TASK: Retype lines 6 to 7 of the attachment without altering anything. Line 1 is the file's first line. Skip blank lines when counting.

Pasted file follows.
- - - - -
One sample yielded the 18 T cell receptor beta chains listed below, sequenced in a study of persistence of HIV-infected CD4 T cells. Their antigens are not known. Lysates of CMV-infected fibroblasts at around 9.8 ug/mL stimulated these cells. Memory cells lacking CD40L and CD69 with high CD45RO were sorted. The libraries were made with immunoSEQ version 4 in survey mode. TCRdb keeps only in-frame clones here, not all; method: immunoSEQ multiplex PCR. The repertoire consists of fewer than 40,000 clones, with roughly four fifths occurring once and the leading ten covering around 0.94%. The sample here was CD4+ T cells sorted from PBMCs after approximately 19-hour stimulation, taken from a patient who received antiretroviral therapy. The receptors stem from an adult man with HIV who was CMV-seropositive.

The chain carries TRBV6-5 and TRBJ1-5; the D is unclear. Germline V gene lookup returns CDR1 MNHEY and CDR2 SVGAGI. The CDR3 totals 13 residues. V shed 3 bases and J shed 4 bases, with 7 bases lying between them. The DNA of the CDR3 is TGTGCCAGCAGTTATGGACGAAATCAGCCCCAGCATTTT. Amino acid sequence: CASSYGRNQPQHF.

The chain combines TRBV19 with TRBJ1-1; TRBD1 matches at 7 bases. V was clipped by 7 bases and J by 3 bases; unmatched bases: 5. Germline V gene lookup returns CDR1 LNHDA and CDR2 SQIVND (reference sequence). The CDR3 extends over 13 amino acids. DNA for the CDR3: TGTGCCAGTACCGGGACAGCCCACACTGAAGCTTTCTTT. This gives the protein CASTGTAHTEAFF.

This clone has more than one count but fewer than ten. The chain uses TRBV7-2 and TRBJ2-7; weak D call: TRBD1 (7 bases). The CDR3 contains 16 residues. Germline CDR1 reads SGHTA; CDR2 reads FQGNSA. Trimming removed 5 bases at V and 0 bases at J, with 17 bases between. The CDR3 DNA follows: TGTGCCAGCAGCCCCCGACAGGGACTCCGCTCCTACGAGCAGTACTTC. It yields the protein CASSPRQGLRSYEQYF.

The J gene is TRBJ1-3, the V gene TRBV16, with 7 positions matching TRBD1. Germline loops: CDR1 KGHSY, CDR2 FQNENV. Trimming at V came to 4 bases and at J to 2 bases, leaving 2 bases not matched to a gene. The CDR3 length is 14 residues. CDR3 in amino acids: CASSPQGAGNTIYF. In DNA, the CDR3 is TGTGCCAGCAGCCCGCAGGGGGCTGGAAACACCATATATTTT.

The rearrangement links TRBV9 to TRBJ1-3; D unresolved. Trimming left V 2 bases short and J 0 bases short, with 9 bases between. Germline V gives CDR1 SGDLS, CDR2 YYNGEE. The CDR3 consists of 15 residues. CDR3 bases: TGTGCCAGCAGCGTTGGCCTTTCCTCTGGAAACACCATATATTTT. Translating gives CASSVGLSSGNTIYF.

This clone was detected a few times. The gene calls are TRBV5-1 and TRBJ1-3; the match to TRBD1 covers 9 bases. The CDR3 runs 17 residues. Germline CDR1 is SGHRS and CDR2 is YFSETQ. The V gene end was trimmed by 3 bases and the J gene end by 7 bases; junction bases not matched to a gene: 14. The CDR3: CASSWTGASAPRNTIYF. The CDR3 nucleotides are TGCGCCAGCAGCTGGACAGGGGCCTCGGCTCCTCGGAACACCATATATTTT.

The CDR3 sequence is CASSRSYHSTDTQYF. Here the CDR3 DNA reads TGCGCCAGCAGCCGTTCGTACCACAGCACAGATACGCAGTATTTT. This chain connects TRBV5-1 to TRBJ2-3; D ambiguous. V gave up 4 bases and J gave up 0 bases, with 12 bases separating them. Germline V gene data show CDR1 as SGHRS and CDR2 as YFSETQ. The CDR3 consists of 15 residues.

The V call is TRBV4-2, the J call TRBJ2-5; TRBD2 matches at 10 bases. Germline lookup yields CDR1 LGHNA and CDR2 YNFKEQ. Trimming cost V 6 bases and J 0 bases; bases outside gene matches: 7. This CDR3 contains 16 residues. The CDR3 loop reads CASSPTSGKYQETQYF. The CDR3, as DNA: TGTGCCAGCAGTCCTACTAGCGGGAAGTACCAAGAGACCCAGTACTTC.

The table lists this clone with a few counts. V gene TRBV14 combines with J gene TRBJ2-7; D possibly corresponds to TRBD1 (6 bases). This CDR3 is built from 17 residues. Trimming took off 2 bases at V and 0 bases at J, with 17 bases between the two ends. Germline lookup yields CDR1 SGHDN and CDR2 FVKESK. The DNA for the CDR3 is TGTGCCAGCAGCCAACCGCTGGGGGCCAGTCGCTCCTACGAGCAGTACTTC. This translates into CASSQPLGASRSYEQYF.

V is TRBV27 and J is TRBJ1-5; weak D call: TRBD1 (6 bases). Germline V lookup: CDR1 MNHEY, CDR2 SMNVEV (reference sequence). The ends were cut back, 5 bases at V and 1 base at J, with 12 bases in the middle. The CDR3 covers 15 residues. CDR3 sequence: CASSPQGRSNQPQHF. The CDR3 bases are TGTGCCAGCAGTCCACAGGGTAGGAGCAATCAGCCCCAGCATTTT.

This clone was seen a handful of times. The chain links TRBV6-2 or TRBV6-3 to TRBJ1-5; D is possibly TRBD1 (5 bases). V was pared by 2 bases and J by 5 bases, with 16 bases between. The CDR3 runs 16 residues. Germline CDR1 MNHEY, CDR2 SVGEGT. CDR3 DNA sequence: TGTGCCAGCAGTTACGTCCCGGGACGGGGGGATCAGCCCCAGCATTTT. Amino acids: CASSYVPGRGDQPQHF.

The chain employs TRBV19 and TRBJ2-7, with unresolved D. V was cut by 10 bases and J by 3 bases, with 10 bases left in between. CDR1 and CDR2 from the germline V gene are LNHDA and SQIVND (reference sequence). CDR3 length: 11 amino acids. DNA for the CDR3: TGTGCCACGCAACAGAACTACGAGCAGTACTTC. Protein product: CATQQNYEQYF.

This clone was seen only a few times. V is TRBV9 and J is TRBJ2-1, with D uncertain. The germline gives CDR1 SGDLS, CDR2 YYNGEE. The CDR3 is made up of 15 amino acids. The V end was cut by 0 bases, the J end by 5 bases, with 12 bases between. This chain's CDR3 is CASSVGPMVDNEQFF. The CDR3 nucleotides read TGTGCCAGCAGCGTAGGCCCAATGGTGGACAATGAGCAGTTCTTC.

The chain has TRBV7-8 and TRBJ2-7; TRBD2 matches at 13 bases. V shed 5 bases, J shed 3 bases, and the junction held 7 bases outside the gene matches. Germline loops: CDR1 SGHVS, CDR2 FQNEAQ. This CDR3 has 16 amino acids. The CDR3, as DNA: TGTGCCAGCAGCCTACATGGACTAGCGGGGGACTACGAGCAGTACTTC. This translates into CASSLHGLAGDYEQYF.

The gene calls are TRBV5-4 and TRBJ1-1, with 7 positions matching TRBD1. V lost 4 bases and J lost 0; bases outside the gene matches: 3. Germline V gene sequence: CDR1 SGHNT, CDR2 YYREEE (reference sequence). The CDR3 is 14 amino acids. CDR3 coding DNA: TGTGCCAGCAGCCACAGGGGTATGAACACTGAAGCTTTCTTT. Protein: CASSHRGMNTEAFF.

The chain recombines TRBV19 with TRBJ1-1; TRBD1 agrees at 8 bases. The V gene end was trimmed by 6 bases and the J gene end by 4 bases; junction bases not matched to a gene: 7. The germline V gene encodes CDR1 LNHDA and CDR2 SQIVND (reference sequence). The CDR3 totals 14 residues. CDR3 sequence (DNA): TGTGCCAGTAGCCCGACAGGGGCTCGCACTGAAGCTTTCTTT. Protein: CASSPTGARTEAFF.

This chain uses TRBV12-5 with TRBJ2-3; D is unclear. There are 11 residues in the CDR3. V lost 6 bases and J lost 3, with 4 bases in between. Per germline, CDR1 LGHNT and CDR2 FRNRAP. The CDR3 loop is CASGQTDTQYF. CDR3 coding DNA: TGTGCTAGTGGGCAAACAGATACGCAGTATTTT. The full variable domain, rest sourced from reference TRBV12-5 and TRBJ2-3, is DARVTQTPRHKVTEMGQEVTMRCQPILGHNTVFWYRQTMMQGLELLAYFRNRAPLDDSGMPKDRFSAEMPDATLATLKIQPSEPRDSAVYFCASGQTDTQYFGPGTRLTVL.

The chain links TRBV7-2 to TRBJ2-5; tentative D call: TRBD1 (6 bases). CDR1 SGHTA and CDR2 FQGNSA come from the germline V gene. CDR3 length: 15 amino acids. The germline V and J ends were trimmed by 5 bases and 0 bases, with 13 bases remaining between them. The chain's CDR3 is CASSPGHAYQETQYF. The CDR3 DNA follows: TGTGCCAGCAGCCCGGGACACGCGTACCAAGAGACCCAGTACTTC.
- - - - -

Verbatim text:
The rearrangement links TRBV9 to TRBJ1-3; D unresolved. Trimming left V 2 bases short and J 0 bases short, with 9 bases between. Germline V gives CDR1 SGDLS, CDR2 YYNGEE. The CDR3 consists of 15 residues. CDR3 bases: TGTGCCAGCAGCGTTGGCCTTTCCTCTGGAAACACCATATATTTT. Translating gives CASSVGLSSGNTIYF.

This clone was detected a few times. The gene calls are TRBV5-1 and TRBJ1-3; the match to TRBD1 covers 9 bases. The CDR3 runs 17 residues. Germline CDR1 is SGHRS and CDR2 is YFSETQ. The V gene end was trimmed by 3 bases and the J gene end by 7 bases; junction bases not matched to a gene: 14. The CDR3: CASSWTGASAPRNTIYF. The CDR3 nucleotides are TGCGCCAGCAGCTGGACAGGGGCCTCGGCTCCTCGGAACACCATATATTTT.